Five Years Out

You wake up feeling like a hairball. In the mirror: a eucalyptus fairy, frazzled by mud-bark and bed-hair. You wonder if it might be okay today to like yourself.

You put on your capris. Do they fit the same as last week? Last month? Last year? Can you trust your memory? The tag is slowly branding the skin where your hip bones should be but are buried under an aggregation of melting candle wax. You have committed the ultimate transgression – you have awakened, and you weigh a million pounds.

You walk downstairs and start down the sidewalk between the cherry blossom trees and the 2.5-kid sedans. The birds are above you. If anyone sees you, they are thinking you are worthless because you are fat. They shoot their thoughts through the air at you. Sometimes you stop walking and just press against the air, trying to break the wall.

You complain to the one person in the world who really knows, or half-knows. You say, into the phone, “The thoughts just come and I’m trapped inside my body and I’d rather be anywhere but here but I can’t – can’t – die.”

She says, “You know it’s in your head.”

You say, “I wish I could ask other people sometimes, just for a reality check, but I can’t.”

She says, “No. You can’t.”

You say, “Why can’t I?”

She says, “This subject bores me. Can we talk about something more interesting?”

You show up to class, and the star student is a snowy plover with a swan’s neck, dancing without knowing it across her page of musical notes and into the tortured graphite sprawling your own notes in your composition book: lopsided arms ripping at the sun in agony, gaping mouths swallowing or spitting balls of flame, feet crammed into pumps that would blister their skin,

if they could feel. You did like her, once, but today there is the wall, and you can’t tell who built it or how many there are. You hate her today because there is the wall.

You lie in bed and realize you haven’t taken off your bra. So you sit up in the bare sunlight, toss off the t-shirt and disentangle the undergarment from your body. It slips between the cracks between beds. When you wake up, you have magically risen like a layer cake in the oven; a gigantesque buffoon ballooning with cloudy pound cake flesh, cheeks chipmunk-stuffed with the invisible marshmallows of dreams of self-acceptance. You hate yourself so much that you can’t think about it anymore.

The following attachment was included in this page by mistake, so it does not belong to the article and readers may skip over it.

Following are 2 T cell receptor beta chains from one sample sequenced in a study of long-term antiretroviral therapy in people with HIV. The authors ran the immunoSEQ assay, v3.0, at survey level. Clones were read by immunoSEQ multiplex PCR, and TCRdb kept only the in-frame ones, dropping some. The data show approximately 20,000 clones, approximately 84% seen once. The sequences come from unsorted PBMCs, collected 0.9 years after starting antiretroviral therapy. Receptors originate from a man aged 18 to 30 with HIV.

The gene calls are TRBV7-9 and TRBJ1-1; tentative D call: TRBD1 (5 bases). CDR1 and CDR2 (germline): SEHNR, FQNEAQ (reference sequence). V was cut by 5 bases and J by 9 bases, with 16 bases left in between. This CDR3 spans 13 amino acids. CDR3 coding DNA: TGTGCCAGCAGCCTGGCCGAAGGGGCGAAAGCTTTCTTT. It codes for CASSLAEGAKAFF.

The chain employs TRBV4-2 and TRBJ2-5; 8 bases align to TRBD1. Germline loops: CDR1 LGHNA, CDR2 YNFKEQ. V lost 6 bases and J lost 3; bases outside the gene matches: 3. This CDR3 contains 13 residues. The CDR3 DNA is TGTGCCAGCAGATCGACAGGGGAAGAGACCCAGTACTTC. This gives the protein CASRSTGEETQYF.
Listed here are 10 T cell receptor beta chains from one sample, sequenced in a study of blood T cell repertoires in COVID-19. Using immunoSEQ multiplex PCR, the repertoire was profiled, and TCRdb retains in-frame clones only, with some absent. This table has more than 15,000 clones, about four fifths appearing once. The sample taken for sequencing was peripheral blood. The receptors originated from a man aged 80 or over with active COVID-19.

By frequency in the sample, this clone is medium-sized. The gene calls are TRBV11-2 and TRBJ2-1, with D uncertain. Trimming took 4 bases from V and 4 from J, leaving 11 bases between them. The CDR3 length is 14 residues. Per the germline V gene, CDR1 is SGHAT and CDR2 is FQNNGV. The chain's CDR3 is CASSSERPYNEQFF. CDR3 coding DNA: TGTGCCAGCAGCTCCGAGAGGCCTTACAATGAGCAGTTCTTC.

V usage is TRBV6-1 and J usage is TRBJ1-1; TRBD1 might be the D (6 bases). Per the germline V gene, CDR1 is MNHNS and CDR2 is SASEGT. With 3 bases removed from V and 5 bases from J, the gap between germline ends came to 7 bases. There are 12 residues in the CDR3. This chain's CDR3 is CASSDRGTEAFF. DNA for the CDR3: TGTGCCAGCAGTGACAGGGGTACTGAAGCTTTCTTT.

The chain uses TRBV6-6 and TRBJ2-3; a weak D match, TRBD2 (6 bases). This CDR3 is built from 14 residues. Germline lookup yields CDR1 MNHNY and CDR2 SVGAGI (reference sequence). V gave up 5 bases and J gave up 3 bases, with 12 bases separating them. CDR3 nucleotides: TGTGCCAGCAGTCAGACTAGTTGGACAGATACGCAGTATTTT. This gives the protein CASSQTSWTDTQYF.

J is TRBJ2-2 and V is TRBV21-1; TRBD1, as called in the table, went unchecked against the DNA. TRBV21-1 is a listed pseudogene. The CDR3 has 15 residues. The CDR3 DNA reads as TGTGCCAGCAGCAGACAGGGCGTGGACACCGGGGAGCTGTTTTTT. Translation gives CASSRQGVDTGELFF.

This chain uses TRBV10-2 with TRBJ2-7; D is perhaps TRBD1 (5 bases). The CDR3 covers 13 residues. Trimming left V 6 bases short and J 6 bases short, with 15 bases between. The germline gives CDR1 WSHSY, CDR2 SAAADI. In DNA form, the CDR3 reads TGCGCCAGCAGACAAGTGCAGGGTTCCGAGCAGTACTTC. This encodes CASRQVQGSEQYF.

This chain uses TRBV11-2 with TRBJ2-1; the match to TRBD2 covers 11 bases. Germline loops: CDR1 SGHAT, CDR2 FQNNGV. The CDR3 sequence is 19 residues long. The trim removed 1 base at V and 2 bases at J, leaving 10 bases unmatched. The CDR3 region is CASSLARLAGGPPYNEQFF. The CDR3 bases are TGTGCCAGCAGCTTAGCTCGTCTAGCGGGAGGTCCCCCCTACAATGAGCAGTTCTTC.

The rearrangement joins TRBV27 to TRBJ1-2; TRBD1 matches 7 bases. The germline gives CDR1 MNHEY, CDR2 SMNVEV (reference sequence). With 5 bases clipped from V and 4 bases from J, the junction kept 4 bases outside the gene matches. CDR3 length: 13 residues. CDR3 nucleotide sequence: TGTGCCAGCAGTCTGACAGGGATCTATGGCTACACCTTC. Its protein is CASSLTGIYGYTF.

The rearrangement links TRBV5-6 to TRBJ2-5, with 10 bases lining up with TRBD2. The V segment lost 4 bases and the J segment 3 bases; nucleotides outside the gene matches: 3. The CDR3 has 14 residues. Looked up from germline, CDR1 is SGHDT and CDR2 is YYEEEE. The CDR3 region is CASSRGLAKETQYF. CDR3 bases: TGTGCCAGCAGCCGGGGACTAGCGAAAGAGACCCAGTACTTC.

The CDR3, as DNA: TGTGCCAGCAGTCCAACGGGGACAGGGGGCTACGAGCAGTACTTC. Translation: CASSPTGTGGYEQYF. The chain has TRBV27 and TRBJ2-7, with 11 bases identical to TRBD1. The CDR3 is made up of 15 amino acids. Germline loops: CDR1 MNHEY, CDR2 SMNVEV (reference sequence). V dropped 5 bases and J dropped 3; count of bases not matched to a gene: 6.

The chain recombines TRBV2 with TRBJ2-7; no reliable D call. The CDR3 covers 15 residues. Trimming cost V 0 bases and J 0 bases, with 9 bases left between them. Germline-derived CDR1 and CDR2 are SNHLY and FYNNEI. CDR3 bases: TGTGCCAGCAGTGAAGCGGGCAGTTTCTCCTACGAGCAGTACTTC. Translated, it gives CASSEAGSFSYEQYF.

You show up to class. People are writing essays. Essays about pathological paranoia, about electroshock therapy, about being the object of inhuman laws. You are not writing essays. Your chipmunk is full; your brain is empty. You need to sleep. Again. You need to stop sleeping. You really should stop eating, too. If you stop eating, you’ll go back to the old days when all you needed was the absence of eating – no honors society, no music, no publishing poems. If you go back to the old days, you will fail under the train of time and get caught like a sleeve on a doorknob and you will embarrass God. You can never go back. You need to keep eating, even though you need to stop eating.

Everyone and every sun of every day is out to get you. They leave you standing, a husk, still eligible to attend class. But they’ve taken the buttercup from under your chin, and they eat it and leave you missing vital organs. But you are still not sick enough to miss class. Maybe you should make yourself sick again. Your selfishness makes you feel sick. Your body makes you sick. Your flesh force-feeds bitter apple and cottage cheese to your brain until it wants to vomit, but you catch the words in your mouth and swallow them again behind sealed teeth and closed lips. No one else needs to hear about it. But if they are all trapped in their own personal hells –

Today a boy asked if you wanted to hug him. You said no. This evening you feel like a fairy, disheveled, teetering on the edge of a flowerpot twenty feet into the sky. This evening you will not be trapped. Just don’t let the sugar of experience poison your knowledge that

it is not okay. It needs to be not okay. If it was okay, that would really not be okay. And when it is not okay, you are afraid of dying beneath the whip of your own brain. But you can’t –

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